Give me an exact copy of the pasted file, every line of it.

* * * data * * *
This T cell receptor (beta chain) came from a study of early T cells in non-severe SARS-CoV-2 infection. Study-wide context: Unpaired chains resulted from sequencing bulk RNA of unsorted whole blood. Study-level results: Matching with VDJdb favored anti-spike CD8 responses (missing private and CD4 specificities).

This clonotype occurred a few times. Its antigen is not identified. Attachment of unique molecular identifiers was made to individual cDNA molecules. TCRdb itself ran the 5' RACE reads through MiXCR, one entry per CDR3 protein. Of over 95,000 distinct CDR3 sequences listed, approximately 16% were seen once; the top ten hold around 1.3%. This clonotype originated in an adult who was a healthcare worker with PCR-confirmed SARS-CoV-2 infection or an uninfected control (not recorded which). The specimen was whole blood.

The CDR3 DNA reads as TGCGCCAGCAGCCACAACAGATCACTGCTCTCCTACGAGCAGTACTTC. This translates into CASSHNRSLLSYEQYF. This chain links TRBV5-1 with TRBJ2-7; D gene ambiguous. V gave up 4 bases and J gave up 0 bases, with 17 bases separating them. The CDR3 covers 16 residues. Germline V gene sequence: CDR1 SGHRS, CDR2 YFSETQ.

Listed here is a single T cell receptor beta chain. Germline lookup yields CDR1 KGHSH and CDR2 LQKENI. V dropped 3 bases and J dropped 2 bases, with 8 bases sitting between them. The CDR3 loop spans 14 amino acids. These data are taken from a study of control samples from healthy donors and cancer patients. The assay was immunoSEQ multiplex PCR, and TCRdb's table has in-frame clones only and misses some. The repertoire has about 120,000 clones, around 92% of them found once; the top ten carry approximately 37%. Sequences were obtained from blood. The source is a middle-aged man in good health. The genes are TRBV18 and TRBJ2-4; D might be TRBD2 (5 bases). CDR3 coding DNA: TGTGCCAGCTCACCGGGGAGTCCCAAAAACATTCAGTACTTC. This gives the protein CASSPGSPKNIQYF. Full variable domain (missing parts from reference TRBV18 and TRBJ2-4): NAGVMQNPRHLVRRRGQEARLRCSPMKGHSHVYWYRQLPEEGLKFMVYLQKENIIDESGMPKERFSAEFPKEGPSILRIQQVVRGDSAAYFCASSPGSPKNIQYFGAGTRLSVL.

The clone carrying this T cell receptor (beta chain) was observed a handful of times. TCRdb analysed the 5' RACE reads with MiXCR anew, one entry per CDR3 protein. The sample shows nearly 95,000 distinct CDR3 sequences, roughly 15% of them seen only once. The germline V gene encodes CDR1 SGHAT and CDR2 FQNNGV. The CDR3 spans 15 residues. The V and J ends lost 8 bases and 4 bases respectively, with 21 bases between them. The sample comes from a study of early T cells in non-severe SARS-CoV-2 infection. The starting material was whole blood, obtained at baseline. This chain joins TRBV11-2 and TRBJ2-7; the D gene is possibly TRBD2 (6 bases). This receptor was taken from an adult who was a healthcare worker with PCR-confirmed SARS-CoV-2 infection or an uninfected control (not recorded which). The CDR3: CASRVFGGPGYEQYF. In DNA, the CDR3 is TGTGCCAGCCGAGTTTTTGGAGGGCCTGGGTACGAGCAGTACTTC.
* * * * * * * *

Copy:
This T cell receptor (beta chain) came from a study of early T cells in non-severe SARS-CoV-2 infection. Study-wide context: Unpaired chains resulted from sequencing bulk RNA of unsorted whole blood. Study-level results: Matching with VDJdb favored anti-spike CD8 responses (missing private and CD4 specificities).

This clonotype occurred a few times. Its antigen is not identified. Attachment of unique molecular identifiers was made to individual cDNA molecules. TCRdb itself ran the 5' RACE reads through MiXCR, one entry per CDR3 protein. Of over 95,000 distinct CDR3 sequences listed, approximately 16% were seen once; the top ten hold around 1.3%. This clonotype originated in an adult who was a healthcare worker with PCR-confirmed SARS-CoV-2 infection or an uninfected control (not recorded which). The specimen was whole blood.

The CDR3 DNA reads as TGCGCCAGCAGCCACAACAGATCACTGCTCTCCTACGAGCAGTACTTC. This translates into CASSHNRSLLSYEQYF. This chain links TRBV5-1 with TRBJ2-7; D gene ambiguous. V gave up 4 bases and J gave up 0 bases, with 17 bases separating them. The CDR3 covers 16 residues. Germline V gene sequence: CDR1 SGHRS, CDR2 YFSETQ.

Listed here is a single T cell receptor beta chain. Germline lookup yields CDR1 KGHSH and CDR2 LQKENI. V dropped 3 bases and J dropped 2 bases, with 8 bases sitting between them. The CDR3 loop spans 14 amino acids. These data are taken from a study of control samples from healthy donors and cancer patients. The assay was immunoSEQ multiplex PCR, and TCRdb's table has in-frame clones only and misses some. The repertoire has about 120,000 clones, around 92% of them found once; the top ten carry approximately 37%. Sequences were obtained from blood. The source is a middle-aged man in good health. The genes are TRBV18 and TRBJ2-4; D might be TRBD2 (5 bases). CDR3 coding DNA: TGTGCCAGCTCACCGGGGAGTCCCAAAAACATTCAGTACTTC. This gives the protein CASSPGSPKNIQYF. Full variable domain (missing parts from reference TRBV18 and TRBJ2-4): NAGVMQNPRHLVRRRGQEARLRCSPMKGHSHVYWYRQLPEEGLKFMVYLQKENIIDESGMPKERFSAEFPKEGPSILRIQQVVRGDSAAYFCASSPGSPKNIQYFGAGTRLSVL.

The clone carrying this T cell receptor (beta chain) was observed a handful of times. TCRdb analysed the 5' RACE reads with MiXCR anew, one entry per CDR3 protein. The sample shows nearly 95,000 distinct CDR3 sequences, roughly 15% of them seen only once. The germline V gene encodes CDR1 SGHAT and CDR2 FQNNGV. The CDR3 spans 15 residues. The V and J ends lost 8 bases and 4 bases respectively, with 21 bases between them. The sample comes from a study of early T cells in non-severe SARS-CoV-2 infection. The starting material was whole blood, obtained at baseline. This chain joins TRBV11-2 and TRBJ2-7; the D gene is possibly TRBD2 (6 bases). This receptor was taken from an adult who was a healthcare worker with PCR-confirmed SARS-CoV-2 infection or an uninfected control (not recorded which). The CDR3: CASRVFGGPGYEQYF. In DNA, the CDR3 is TGTGCCAGCCGAGTTTTTGGAGGGCCTGGGTACGAGCAGTACTTC.